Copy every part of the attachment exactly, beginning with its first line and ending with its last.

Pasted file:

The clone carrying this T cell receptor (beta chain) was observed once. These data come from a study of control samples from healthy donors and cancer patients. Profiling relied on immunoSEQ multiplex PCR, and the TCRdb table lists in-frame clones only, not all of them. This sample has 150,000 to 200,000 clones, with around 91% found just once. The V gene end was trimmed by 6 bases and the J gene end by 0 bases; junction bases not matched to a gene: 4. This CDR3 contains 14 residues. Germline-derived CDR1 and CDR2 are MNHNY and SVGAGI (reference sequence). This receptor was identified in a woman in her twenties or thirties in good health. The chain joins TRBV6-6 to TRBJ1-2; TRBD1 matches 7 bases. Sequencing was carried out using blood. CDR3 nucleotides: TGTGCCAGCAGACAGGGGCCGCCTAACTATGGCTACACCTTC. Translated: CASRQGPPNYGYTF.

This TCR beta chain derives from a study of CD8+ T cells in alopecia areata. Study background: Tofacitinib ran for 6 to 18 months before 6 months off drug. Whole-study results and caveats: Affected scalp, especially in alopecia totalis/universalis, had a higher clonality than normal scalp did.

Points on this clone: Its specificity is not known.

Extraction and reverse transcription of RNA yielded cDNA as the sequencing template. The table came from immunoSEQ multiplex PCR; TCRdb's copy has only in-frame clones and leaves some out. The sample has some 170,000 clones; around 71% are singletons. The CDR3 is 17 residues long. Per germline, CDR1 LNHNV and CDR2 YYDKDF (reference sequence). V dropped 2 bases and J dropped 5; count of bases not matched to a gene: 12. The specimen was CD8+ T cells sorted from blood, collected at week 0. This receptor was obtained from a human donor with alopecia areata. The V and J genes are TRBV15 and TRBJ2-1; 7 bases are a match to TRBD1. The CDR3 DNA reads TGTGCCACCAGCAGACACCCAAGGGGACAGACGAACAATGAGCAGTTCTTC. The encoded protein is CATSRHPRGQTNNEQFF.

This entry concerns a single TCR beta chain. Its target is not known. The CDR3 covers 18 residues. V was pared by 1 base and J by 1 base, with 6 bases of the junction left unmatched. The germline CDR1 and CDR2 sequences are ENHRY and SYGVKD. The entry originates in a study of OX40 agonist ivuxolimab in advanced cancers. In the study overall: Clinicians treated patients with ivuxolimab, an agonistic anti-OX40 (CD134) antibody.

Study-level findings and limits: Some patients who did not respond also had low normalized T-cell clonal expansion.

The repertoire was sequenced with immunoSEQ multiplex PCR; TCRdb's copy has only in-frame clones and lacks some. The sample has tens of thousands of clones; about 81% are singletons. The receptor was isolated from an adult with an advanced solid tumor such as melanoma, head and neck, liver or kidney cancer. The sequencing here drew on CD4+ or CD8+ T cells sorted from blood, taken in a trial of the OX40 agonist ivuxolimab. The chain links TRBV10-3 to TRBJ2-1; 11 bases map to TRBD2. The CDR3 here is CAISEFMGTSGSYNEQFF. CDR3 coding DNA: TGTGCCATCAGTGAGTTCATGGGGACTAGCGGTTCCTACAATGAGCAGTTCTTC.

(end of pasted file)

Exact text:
The clone carrying this T cell receptor (beta chain) was observed once. These data come from a study of control samples from healthy donors and cancer patients. Profiling relied on immunoSEQ multiplex PCR, and the TCRdb table lists in-frame clones only, not all of them. This sample has 150,000 to 200,000 clones, with around 91% found just once. The V gene end was trimmed by 6 bases and the J gene end by 0 bases; junction bases not matched to a gene: 4. This CDR3 contains 14 residues. Germline-derived CDR1 and CDR2 are MNHNY and SVGAGI (reference sequence). This receptor was identified in a woman in her twenties or thirties in good health. The chain joins TRBV6-6 to TRBJ1-2; TRBD1 matches 7 bases. Sequencing was carried out using blood. CDR3 nucleotides: TGTGCCAGCAGACAGGGGCCGCCTAACTATGGCTACACCTTC. Translated: CASRQGPPNYGYTF.

This TCR beta chain derives from a study of CD8+ T cells in alopecia areata. Study background: Tofacitinib ran for 6 to 18 months before 6 months off drug. Whole-study results and caveats: Affected scalp, especially in alopecia totalis/universalis, had a higher clonality than normal scalp did.

Points on this clone: Its specificity is not known.

Extraction and reverse transcription of RNA yielded cDNA as the sequencing template. The table came from immunoSEQ multiplex PCR; TCRdb's copy has only in-frame clones and leaves some out. The sample has some 170,000 clones; around 71% are singletons. The CDR3 is 17 residues long. Per germline, CDR1 LNHNV and CDR2 YYDKDF (reference sequence). V dropped 2 bases and J dropped 5; count of bases not matched to a gene: 12. The specimen was CD8+ T cells sorted from blood, collected at week 0. This receptor was obtained from a human donor with alopecia areata. The V and J genes are TRBV15 and TRBJ2-1; 7 bases are a match to TRBD1. The CDR3 DNA reads TGTGCCACCAGCAGACACCCAAGGGGACAGACGAACAATGAGCAGTTCTTC. The encoded protein is CATSRHPRGQTNNEQFF.

This entry concerns a single TCR beta chain. Its target is not known. The CDR3 covers 18 residues. V was pared by 1 base and J by 1 base, with 6 bases of the junction left unmatched. The germline CDR1 and CDR2 sequences are ENHRY and SYGVKD. The entry originates in a study of OX40 agonist ivuxolimab in advanced cancers. In the study overall: Clinicians treated patients with ivuxolimab, an agonistic anti-OX40 (CD134) antibody.

Study-level findings and limits: Some patients who did not respond also had low normalized T-cell clonal expansion.

The repertoire was sequenced with immunoSEQ multiplex PCR; TCRdb's copy has only in-frame clones and lacks some. The sample has tens of thousands of clones; about 81% are singletons. The receptor was isolated from an adult with an advanced solid tumor such as melanoma, head and neck, liver or kidney cancer. The sequencing here drew on CD4+ or CD8+ T cells sorted from blood, taken in a trial of the OX40 agonist ivuxolimab. The chain links TRBV10-3 to TRBJ2-1; 11 bases map to TRBD2. The CDR3 here is CAISEFMGTSGSYNEQFF. CDR3 coding DNA: TGTGCCATCAGTGAGTTCATGGGGACTAGCGGTTCCTACAATGAGCAGTTCTTC.